This morning, just six days ahead of the World Cup kicking off in Brazil, military police detonated tear gas grenades and fired rubber bullets onto a group of striking metro workers in São Paulo.
As part of a city-wide subway strike demanding higher wages and better working conditions, an estimated 30 employees arrived at the Ana Rosa metro station at 3.30AM with plans to block the entrance. Military police entered the station at 7.00AM, firing into the crowd, which had effectively kept the station from opening.
In a video posted by one of the protesting workers, the police can be seen approaching the small gathering. The demonstrators repeatedly ask the officers to lower their guns, insisting that they, too, are workers like them. Seconds later, shots are fired, an explosion rings out, and the strikers scurry backwards as the video cuts.
One of the workers was detained by police and taken to a nearby police station for questioning before being released.
“We were surprised by the entrance of the Tropa de Choque [riot police]. They attacked us in a closed environment,” subway worker José Carlos dos Santos told Folha. “I've been working for the metro for 30 years this year, and look what I have earned,” he added, pointing to a wound on his leg.
After failing to reach an agreement last night in a meeting with metro authorities, workers announced that the strike would continue today. They did, however, offer to work under the condition that passengers be allowed to use the subway without paying. Authorities didn't accept.
This marks the second day that workers have closed down 31 of the 61 metro stations in Brazil’s biggest city. The Secretary of Metropolitan Transport of São Paulo estimated that the strike affected 3.9 million passengers on Thursday.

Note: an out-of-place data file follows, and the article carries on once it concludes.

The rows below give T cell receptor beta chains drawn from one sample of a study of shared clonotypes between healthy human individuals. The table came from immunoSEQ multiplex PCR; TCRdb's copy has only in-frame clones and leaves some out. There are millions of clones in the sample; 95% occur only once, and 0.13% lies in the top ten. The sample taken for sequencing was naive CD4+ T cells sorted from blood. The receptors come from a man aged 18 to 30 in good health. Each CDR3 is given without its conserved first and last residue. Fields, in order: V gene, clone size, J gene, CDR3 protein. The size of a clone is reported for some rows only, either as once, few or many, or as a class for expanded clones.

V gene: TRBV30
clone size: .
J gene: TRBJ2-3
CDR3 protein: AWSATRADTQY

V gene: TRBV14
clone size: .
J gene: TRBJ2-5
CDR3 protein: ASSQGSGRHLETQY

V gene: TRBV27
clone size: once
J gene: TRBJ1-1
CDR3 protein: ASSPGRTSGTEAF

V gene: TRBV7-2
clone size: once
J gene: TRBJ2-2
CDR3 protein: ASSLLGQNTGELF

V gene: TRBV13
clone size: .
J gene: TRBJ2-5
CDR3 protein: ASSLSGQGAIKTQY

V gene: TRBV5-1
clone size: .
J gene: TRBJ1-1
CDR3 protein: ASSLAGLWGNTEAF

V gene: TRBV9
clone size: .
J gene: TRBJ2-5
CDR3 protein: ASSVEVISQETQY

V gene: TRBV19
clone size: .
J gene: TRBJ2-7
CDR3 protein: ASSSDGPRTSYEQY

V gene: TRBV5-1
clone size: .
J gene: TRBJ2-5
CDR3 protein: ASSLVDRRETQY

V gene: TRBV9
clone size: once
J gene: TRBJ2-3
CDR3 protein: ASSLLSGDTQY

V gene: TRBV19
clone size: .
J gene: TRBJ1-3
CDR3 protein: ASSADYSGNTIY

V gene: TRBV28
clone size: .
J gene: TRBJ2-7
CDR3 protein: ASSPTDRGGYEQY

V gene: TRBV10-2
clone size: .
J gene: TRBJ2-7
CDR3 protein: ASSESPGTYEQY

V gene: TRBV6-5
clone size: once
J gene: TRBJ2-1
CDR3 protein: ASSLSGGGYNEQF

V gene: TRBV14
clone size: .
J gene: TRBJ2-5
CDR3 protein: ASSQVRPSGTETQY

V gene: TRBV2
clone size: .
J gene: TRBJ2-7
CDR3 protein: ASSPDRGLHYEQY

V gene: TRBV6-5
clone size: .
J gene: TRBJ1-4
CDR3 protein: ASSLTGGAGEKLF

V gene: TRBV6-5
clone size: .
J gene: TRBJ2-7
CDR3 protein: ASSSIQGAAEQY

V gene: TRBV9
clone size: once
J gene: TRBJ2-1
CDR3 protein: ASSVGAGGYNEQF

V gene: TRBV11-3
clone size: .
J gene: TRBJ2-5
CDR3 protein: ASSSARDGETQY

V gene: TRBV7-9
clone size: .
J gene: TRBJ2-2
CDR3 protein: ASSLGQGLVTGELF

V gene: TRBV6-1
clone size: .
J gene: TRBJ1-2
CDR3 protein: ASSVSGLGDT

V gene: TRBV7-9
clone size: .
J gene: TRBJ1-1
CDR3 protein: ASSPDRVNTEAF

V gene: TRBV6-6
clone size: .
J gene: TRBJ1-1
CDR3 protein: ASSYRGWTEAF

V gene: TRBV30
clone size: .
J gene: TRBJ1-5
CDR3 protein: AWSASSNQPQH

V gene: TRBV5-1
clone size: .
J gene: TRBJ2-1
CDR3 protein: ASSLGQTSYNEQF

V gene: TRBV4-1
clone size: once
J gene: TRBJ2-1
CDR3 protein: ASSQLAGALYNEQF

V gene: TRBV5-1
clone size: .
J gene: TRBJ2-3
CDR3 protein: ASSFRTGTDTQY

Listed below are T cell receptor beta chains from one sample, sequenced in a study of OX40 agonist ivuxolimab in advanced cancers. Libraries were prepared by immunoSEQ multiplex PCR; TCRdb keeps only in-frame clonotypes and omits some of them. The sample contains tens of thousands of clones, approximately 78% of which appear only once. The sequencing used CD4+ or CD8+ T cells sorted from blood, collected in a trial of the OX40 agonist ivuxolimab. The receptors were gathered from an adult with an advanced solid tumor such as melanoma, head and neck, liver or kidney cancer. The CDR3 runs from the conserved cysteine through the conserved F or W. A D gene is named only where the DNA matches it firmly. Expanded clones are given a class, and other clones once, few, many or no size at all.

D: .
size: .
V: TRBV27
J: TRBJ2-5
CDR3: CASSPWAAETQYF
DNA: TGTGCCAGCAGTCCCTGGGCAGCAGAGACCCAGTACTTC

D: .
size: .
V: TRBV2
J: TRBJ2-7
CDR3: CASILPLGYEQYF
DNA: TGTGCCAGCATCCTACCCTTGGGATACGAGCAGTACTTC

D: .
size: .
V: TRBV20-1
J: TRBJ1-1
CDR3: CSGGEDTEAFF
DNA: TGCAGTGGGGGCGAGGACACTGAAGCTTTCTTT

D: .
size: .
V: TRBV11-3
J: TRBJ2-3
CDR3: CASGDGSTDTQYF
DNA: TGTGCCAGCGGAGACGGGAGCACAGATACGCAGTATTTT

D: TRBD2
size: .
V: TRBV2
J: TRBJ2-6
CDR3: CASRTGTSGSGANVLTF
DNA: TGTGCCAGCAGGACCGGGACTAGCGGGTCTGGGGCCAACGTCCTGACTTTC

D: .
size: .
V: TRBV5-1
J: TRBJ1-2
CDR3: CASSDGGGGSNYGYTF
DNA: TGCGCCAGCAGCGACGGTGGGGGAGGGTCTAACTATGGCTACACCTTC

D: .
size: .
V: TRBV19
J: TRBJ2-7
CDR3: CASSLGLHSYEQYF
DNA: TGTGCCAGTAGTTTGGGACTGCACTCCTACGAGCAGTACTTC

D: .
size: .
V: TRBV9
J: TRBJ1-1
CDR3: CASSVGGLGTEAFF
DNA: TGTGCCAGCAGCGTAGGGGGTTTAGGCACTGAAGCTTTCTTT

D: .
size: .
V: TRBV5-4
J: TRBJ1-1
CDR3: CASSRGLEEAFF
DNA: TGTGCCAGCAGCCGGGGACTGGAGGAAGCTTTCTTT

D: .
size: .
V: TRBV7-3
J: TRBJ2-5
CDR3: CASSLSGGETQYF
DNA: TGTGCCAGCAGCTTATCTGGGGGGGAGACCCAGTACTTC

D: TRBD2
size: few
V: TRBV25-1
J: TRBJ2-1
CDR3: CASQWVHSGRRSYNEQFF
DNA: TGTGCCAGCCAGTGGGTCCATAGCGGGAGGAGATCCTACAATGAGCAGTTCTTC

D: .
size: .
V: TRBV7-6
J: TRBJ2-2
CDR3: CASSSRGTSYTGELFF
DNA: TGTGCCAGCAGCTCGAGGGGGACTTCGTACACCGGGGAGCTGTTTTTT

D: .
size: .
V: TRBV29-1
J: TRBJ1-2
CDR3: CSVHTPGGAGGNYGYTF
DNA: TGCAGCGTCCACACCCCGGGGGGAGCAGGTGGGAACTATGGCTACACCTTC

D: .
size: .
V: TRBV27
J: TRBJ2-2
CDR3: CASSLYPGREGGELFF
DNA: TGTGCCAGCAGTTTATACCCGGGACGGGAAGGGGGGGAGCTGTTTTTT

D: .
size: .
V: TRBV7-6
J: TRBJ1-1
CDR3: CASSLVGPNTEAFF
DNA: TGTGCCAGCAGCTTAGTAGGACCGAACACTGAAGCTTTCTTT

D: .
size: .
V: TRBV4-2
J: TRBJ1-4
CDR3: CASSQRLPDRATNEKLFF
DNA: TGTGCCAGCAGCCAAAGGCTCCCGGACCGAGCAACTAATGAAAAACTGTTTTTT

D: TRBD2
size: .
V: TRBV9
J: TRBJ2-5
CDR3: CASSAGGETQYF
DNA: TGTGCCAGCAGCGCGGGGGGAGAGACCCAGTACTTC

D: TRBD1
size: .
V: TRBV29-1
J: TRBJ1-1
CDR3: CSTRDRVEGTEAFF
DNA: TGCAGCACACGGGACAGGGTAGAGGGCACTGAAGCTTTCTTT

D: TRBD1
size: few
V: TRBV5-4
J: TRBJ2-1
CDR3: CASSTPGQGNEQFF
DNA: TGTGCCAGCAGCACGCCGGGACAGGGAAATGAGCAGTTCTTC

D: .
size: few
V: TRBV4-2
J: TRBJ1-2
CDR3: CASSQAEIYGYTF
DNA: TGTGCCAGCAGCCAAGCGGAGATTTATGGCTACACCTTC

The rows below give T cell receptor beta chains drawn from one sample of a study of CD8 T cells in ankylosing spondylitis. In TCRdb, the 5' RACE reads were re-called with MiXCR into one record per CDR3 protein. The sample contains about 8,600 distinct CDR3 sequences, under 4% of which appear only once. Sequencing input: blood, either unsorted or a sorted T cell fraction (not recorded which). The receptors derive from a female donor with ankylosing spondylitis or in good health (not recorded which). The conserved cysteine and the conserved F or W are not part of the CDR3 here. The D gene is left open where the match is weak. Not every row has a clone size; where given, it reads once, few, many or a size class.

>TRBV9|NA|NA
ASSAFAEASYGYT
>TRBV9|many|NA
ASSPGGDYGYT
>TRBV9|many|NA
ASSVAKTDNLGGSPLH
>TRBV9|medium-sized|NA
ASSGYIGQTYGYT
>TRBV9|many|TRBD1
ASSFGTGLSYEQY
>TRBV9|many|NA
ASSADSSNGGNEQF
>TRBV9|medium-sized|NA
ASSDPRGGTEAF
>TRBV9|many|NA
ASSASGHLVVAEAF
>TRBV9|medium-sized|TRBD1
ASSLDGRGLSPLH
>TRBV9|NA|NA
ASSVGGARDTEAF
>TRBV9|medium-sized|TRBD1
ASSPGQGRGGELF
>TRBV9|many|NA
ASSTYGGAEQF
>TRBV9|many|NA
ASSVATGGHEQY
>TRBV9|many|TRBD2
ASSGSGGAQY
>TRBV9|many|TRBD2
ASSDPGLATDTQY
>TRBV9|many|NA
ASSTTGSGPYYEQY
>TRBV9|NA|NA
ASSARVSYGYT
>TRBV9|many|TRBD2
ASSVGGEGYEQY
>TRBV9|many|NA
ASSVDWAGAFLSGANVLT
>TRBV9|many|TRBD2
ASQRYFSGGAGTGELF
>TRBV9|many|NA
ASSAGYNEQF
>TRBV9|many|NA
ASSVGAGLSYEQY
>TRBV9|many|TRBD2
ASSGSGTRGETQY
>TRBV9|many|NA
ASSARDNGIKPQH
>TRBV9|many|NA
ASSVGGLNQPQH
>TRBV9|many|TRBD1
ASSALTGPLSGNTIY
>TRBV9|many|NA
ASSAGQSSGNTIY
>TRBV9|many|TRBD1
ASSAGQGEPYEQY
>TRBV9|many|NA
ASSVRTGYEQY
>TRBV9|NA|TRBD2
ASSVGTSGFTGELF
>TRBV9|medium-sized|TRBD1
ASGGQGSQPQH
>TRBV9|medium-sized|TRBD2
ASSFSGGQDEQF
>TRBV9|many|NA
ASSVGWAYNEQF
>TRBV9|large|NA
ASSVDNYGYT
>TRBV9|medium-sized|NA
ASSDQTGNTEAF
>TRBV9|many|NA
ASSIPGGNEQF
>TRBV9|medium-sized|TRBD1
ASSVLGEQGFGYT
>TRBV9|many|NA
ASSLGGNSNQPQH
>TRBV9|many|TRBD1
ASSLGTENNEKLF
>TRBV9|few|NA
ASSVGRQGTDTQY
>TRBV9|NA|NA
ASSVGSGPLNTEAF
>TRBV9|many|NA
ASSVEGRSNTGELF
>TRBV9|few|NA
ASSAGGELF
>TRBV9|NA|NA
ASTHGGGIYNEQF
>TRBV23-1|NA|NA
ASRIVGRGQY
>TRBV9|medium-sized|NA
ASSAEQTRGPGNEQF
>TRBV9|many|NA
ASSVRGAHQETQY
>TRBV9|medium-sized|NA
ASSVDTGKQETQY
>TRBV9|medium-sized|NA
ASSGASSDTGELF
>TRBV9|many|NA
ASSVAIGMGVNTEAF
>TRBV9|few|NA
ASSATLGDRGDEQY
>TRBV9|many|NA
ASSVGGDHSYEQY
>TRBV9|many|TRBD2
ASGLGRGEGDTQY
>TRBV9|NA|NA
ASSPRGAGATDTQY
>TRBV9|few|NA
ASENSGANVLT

A massive traffic jam covered São Paulo on Thursday as FIFA President Sepp Blatter arrived in the city that will host the opening match of the World Cup on June 12. “We at FIFA, we are confident,” Blatter told reporters. “It will be a celebration.” Yet this is the second time in two weeks that the city has endured record-setting traffic jams in the face of public transit strikes.
In response to worker demands for a 10 percent pay increase, the metro authorities have insisted that they cannot increase wages by more than 8.7 percent, a concession that has not satisfied striking workers who cite a rising cost of living that has not been met by salaries. Currently, the base wage for metro workers is just under $590 a month.
Authorities have taken a hard line against protesting workers, promising to fire the staff that failed to meet legal requirements by keeping a minimum of 70 percent of public transport services running.
Sacking staff is a reality that they already appear to be preparing for. At 10.30AM, three hours after police violently dispersed the protesters at Ana Rosa, a group of new metro workers lined up for training at Marechal Deodoro, a metro station across town.
“There are those who want to work and those who don't,” one of the trainees told VICE News. “We think this whole problem is going to be solved today.”